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For weeks, Medicare Advantage insurer UnitedHealthcare has been a poster child for conservative grievances against the Affordable Care Act. The company, which covers 2.9 million of the 14 million elderly or disabled American enrolled in the private insurance program, announced it was dropping over 10,000 physicians from its network nationwide due to "substantial funding pressure from the federal government." But last Thursday, a federal judge said no to UnitedHealthcare's termination--without warning or cause-- of 2,200 doctors in Connecticut.

As Kaiser Health News reported, U.S. District Court Judge Stefan Underhill temporarily blocked the nation's leading Medicare Advantage insurers from cutting ties over 2,000 doctors in Connecticut. Ruling in favor of the motion brought by the Fairfield County Medical Association and the Hartford County Medical Association, Underhill concluded:

United's argument that it has a unilateral right to terminate participating physicians from participation in the Medicare Advantage plan by amendment of that plan is not supported by the language of the contract or the parties' experience under it.
That decision came as welcome news to medical associations in other states, including Ohio and Florida, where UnitedHealthcare announced it was cutting out hundreds of doctors, and New York, where another 2,100 are on the chopping block. While the Ohio State Medical Association is reviewing Judge Underhill's decision, Dr. Sam L. Unterricht, president of the Medical Society of the State of New York responded:
"This is very good news from Connecticut. We will definitely seriously consider filing a suit in New York as well."
As the Wall Street Journal reported in November, the New Yorkers could have a lot of company:
Several state attorneys general are investigating. Congressional delegations have complained about the company's timing and tactics to Medicare administrator Marilyn Tavenner, as did 43 national medical associations and 40 state medical societies in a joint letter on Nov. 6.

A spokeswoman for the Centers for Medicare and Medicaid Services said CMS is reviewing UnitedHealth's and other provider's networks "to ensure that beneficiaries have full, transparent and timely information and access to needed care."

Doctors, patients and their elected representatives have good reason to view UnitedHealthcare's claim that its sudden terminations are due mainly to government cuts to payments for Medicare Advantage services. After all, thus far none of the other major Medicare Advantage providers, including Humana, Aetna and Wellpoint, have gutted their physician networks as has UHC. Even more suspicious, UnitedHealthcare has unveiled its termination program after two years in which its parent company acquired its own physician practices in Florida, California and others states.

As Kaiser documented in April 2012 ("Conflicts Arise As Health Insurers Diversify"), UnitedHealthcare has been at the forefront of insurance carriers buying out not just entire physician practices, but billing resolution firms doctors and hospitals use to make they get paid by insurers--like UnitedHealthcare. In 2012, UHC moved to strengthen its presence in Florida, where 10 percent of all Medicare beneficiaries live:

UnitedHealthcare, the giant nationwide insurer, is making a major move in South Florida by announcing Tuesday it has agreed to purchase two Miami-Dade based Medicare and Medicaid insurance plans that have more than 100,000 members and eight clinics.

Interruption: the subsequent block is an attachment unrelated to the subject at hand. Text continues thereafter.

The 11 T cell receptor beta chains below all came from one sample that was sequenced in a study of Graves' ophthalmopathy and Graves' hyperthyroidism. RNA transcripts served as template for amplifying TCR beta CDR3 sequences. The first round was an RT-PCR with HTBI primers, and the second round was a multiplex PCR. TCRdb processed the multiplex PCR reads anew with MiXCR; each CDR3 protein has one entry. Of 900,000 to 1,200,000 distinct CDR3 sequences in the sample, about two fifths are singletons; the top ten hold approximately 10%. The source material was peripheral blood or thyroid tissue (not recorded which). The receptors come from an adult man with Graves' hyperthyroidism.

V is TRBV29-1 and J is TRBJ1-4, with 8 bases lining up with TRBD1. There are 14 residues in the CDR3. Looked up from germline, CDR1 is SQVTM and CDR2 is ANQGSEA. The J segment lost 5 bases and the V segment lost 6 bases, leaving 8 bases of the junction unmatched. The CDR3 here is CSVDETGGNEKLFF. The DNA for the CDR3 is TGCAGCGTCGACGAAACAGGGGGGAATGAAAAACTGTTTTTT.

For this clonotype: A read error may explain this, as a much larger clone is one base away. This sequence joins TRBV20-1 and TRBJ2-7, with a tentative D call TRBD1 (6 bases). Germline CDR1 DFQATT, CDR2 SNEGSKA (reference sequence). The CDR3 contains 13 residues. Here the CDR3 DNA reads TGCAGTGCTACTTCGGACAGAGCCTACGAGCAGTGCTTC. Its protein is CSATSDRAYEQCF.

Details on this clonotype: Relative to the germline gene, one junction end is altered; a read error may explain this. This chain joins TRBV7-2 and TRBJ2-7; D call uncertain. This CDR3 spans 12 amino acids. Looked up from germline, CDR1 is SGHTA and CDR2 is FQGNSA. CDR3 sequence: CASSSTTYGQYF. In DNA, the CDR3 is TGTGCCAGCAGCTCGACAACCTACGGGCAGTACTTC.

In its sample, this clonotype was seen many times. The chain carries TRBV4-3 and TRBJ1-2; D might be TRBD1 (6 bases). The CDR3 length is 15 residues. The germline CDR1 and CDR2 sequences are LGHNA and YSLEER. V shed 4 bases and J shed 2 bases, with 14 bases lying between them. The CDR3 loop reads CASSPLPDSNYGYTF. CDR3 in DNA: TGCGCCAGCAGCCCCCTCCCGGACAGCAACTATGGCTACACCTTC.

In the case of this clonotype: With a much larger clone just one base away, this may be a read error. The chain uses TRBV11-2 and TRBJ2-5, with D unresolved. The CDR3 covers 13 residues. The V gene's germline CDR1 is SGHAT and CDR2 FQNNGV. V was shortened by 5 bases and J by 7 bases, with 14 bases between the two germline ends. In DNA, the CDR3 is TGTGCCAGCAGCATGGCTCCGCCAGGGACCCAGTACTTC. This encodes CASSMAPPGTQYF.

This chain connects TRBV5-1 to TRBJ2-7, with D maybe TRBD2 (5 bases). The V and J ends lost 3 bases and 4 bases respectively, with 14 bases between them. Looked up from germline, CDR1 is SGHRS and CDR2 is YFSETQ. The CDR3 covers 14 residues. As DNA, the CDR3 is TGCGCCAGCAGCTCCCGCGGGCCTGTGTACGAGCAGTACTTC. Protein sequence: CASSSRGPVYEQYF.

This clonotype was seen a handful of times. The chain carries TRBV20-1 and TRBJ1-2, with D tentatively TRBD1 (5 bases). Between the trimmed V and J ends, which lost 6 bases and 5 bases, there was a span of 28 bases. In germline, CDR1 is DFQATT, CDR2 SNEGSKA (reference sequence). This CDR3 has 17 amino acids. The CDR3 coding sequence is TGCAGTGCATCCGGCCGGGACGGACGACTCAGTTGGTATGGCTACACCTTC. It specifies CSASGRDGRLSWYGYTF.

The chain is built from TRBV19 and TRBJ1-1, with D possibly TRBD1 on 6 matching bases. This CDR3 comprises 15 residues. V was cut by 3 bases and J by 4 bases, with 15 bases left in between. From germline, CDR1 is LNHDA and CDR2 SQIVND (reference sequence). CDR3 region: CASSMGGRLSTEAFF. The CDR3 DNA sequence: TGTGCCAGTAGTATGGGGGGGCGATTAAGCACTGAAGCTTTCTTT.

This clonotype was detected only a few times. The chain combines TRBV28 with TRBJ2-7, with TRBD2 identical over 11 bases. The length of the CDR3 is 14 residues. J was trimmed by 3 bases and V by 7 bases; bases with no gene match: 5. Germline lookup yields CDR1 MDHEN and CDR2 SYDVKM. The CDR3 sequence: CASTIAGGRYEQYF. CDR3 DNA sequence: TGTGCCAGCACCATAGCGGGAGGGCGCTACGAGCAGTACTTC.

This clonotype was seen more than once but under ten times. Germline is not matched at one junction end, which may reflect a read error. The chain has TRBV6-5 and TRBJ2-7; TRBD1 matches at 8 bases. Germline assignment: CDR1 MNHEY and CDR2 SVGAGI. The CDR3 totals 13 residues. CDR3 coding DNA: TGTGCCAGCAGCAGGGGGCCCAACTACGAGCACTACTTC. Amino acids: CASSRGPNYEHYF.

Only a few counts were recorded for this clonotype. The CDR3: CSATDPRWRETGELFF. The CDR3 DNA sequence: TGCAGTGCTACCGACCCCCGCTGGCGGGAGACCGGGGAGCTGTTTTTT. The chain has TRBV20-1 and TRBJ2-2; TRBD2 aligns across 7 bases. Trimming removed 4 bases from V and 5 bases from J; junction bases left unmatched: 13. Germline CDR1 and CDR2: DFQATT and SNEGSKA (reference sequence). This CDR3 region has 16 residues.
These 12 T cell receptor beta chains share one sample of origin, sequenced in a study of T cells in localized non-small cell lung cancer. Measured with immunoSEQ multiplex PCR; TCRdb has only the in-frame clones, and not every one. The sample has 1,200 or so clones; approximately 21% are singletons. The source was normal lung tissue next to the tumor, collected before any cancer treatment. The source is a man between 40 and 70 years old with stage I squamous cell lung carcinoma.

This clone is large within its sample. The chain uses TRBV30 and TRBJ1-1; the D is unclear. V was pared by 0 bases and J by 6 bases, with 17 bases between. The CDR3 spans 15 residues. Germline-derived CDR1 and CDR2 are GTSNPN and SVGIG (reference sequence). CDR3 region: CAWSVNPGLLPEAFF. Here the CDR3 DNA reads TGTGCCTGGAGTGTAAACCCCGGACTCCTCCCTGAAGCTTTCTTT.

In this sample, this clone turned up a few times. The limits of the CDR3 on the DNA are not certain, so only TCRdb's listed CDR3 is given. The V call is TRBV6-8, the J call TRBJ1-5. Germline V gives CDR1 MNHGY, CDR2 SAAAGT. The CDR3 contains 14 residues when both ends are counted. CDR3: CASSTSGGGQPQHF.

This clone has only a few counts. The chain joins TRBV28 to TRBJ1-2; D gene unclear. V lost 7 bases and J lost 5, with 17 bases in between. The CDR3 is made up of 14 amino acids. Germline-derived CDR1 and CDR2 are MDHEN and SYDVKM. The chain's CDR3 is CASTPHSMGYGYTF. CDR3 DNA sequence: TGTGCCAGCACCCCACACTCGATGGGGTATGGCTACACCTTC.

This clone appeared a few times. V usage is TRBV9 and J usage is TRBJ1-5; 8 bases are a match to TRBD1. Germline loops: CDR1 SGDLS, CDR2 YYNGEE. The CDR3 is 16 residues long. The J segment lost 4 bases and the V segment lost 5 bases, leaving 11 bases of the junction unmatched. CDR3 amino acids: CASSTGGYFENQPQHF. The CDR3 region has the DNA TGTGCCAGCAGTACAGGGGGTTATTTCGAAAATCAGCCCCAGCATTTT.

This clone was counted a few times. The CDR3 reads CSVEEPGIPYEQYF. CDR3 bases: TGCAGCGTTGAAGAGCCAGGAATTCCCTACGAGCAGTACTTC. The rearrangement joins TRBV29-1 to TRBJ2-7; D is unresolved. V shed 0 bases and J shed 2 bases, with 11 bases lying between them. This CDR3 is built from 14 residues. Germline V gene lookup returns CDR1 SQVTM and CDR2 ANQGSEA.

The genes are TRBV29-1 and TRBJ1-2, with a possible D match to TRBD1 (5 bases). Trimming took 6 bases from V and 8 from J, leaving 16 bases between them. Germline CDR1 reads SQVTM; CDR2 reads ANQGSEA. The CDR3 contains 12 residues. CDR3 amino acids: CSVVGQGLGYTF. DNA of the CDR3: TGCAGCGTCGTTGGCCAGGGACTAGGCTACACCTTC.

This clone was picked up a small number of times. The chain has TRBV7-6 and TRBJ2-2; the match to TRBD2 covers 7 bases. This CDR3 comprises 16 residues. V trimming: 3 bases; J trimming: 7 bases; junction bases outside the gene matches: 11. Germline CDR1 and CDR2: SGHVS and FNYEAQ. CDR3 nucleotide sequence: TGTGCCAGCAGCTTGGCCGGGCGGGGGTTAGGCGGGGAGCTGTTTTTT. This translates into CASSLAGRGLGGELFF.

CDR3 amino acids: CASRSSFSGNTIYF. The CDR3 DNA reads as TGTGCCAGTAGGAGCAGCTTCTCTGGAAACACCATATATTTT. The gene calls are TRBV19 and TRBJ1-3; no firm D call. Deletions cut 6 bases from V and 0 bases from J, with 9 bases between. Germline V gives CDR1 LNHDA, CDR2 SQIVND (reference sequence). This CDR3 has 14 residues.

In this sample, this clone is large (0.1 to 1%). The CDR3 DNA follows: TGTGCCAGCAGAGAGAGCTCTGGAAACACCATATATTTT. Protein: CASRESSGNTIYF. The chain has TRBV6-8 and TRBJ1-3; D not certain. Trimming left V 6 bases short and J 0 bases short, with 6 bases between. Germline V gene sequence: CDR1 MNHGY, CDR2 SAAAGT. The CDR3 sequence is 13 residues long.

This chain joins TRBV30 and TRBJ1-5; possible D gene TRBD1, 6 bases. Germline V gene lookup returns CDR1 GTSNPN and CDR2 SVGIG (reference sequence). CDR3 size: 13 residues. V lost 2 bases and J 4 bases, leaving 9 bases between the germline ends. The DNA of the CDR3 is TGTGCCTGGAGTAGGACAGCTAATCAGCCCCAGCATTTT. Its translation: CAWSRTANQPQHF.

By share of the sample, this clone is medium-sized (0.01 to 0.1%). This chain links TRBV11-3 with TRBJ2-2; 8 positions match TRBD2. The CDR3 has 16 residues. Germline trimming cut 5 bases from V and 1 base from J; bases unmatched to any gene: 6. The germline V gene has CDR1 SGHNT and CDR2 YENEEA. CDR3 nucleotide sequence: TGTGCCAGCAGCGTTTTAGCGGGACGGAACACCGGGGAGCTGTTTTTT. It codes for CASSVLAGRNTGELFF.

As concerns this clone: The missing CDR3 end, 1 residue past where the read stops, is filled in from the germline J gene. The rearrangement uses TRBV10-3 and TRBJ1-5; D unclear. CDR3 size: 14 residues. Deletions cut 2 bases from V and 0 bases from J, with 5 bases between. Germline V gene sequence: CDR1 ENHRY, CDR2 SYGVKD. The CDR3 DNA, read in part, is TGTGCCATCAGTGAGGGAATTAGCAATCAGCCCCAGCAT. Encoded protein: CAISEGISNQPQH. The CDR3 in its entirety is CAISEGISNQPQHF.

The acquisitions of Medica and Preferred Care Providers in Florida followed UnitedHealthcare's purchase of California-based Monarch Health Care in the fall of 2011. By February 2012, Blue Shield of California brought suit for $10.5 million in damages against the newly acquired 2,300 physician network which had been folded into UnitedHealth's Optum health services unit. As the Wall Street Journal reported:
Among the allegations: that Monarch sought to steer Blue Shield members away from Blue Shield and toward competing health plans, and that its doctors started declining to see some Blue Shield members. The complaint says these moves violated Blue Shield's contract with Monarch, which the insurer has previously said will end on May 1.

"It seems crazy to be contracted with someone who's a direct competitor, and share everything you design with them," said Juan Davila, senior vice president for network management at Blue Shield, which has 3.3 million members. Blue Shield felt its "worry was proved true" by Monarch's alleged actions, he said.

According to the web site Modern Healthcare, Blue Shield also alleged that "Monarch physicians were refusing to make appointments with Blue Shield members and that Monarch is urging Blue Shield members to switch health plans via recorded phone calls."

Patients, doctors, hospitals other insurers and state regulators are right to be worried by insurers like UnitedHealthcare gobbling up physician practices, only to then limit policyholders to their own proprietary networks. As Bridget Maehr, senior financial analyst at A.M. Best Co. put it:

"It isn't so much about them getting into the business of care delivery as it is creating access for their members."
Or, better yet, lack of access to any doctors but their own.

So, when health insurance companies complain that they must "narrow" their networks of doctors and hospitals in order to remain profitable under the Affordable Care Act, Americans should extremely skeptical. As for the right-wingers who charge that Obamacare is forcing Medicare Advantage insurers like UnitedHealthcare to drop thousands of doctors, scorn is the better response. After all, 95 percent of Republicans in Congress voted three years in a row for precisely the same Medicare cuts they decry now.

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